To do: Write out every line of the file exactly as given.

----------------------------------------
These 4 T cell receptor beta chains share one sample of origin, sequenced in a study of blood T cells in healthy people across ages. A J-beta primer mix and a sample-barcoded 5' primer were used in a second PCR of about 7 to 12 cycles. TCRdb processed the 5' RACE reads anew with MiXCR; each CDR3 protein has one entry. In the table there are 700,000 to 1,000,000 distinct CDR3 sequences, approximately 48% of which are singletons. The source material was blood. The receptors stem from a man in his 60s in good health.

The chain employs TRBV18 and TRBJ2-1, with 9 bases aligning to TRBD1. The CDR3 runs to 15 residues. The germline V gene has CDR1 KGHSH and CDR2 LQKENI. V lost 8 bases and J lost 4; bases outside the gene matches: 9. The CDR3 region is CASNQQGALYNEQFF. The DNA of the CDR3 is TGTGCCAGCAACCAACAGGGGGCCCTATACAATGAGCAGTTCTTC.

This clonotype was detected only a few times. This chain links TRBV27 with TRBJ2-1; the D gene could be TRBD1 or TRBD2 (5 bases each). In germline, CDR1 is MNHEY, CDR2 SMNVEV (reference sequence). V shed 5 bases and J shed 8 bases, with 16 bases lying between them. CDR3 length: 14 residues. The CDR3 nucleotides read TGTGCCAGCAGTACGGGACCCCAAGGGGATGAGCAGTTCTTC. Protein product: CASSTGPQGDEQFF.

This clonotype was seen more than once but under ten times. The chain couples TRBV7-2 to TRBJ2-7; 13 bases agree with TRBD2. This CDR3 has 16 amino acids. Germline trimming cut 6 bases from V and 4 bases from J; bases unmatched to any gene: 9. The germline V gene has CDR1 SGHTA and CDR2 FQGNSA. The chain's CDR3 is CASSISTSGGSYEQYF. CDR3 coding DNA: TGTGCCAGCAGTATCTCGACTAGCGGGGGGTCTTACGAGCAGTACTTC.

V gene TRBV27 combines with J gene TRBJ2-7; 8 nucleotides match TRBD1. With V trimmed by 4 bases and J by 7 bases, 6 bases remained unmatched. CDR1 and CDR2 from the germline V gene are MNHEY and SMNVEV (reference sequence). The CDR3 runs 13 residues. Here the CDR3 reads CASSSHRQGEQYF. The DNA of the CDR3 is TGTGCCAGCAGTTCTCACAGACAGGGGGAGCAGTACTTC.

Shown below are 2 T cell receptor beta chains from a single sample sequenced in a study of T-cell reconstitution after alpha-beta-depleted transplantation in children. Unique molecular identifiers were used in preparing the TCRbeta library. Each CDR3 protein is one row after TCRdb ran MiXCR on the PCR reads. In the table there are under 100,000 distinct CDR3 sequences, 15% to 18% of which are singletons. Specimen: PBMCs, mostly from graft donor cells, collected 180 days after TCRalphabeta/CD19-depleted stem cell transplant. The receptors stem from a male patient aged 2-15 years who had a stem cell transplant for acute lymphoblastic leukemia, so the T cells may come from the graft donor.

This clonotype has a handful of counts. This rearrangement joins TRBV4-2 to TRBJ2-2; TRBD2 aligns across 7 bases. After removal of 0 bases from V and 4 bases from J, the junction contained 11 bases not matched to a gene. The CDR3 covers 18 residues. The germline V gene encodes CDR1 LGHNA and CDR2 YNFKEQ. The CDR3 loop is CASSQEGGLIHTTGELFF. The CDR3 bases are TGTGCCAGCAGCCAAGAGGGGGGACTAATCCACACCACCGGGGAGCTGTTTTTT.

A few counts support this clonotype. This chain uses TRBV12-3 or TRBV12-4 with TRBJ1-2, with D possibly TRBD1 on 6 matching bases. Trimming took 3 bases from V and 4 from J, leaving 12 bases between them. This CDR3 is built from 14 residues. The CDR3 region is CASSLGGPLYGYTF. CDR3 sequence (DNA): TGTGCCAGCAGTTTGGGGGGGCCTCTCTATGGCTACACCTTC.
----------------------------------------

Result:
These 4 T cell receptor beta chains share one sample of origin, sequenced in a study of blood T cells in healthy people across ages. A J-beta primer mix and a sample-barcoded 5' primer were used in a second PCR of about 7 to 12 cycles. TCRdb processed the 5' RACE reads anew with MiXCR; each CDR3 protein has one entry. In the table there are 700,000 to 1,000,000 distinct CDR3 sequences, approximately 48% of which are singletons. The source material was blood. The receptors stem from a man in his 60s in good health.

The chain employs TRBV18 and TRBJ2-1, with 9 bases aligning to TRBD1. The CDR3 runs to 15 residues. The germline V gene has CDR1 KGHSH and CDR2 LQKENI. V lost 8 bases and J lost 4; bases outside the gene matches: 9. The CDR3 region is CASNQQGALYNEQFF. The DNA of the CDR3 is TGTGCCAGCAACCAACAGGGGGCCCTATACAATGAGCAGTTCTTC.

This clonotype was detected only a few times. This chain links TRBV27 with TRBJ2-1; the D gene could be TRBD1 or TRBD2 (5 bases each). In germline, CDR1 is MNHEY, CDR2 SMNVEV (reference sequence). V shed 5 bases and J shed 8 bases, with 16 bases lying between them. CDR3 length: 14 residues. The CDR3 nucleotides read TGTGCCAGCAGTACGGGACCCCAAGGGGATGAGCAGTTCTTC. Protein product: CASSTGPQGDEQFF.

This clonotype was seen more than once but under ten times. The chain couples TRBV7-2 to TRBJ2-7; 13 bases agree with TRBD2. This CDR3 has 16 amino acids. Germline trimming cut 6 bases from V and 4 bases from J; bases unmatched to any gene: 9. The germline V gene has CDR1 SGHTA and CDR2 FQGNSA. The chain's CDR3 is CASSISTSGGSYEQYF. CDR3 coding DNA: TGTGCCAGCAGTATCTCGACTAGCGGGGGGTCTTACGAGCAGTACTTC.

V gene TRBV27 combines with J gene TRBJ2-7; 8 nucleotides match TRBD1. With V trimmed by 4 bases and J by 7 bases, 6 bases remained unmatched. CDR1 and CDR2 from the germline V gene are MNHEY and SMNVEV (reference sequence). The CDR3 runs 13 residues. Here the CDR3 reads CASSSHRQGEQYF. The DNA of the CDR3 is TGTGCCAGCAGTTCTCACAGACAGGGGGAGCAGTACTTC.

Shown below are 2 T cell receptor beta chains from a single sample sequenced in a study of T-cell reconstitution after alpha-beta-depleted transplantation in children. Unique molecular identifiers were used in preparing the TCRbeta library. Each CDR3 protein is one row after TCRdb ran MiXCR on the PCR reads. In the table there are under 100,000 distinct CDR3 sequences, 15% to 18% of which are singletons. Specimen: PBMCs, mostly from graft donor cells, collected 180 days after TCRalphabeta/CD19-depleted stem cell transplant. The receptors stem from a male patient aged 2-15 years who had a stem cell transplant for acute lymphoblastic leukemia, so the T cells may come from the graft donor.

This clonotype has a handful of counts. This rearrangement joins TRBV4-2 to TRBJ2-2; TRBD2 aligns across 7 bases. After removal of 0 bases from V and 4 bases from J, the junction contained 11 bases not matched to a gene. The CDR3 covers 18 residues. The germline V gene encodes CDR1 LGHNA and CDR2 YNFKEQ. The CDR3 loop is CASSQEGGLIHTTGELFF. The CDR3 bases are TGTGCCAGCAGCCAAGAGGGGGGACTAATCCACACCACCGGGGAGCTGTTTTTT.

A few counts support this clonotype. This chain uses TRBV12-3 or TRBV12-4 with TRBJ1-2, with D possibly TRBD1 on 6 matching bases. Trimming took 3 bases from V and 4 from J, leaving 12 bases between them. This CDR3 is built from 14 residues. The CDR3 region is CASSLGGPLYGYTF. CDR3 sequence (DNA): TGTGCCAGCAGTTTGGGGGGGCCTCTCTATGGCTACACCTTC.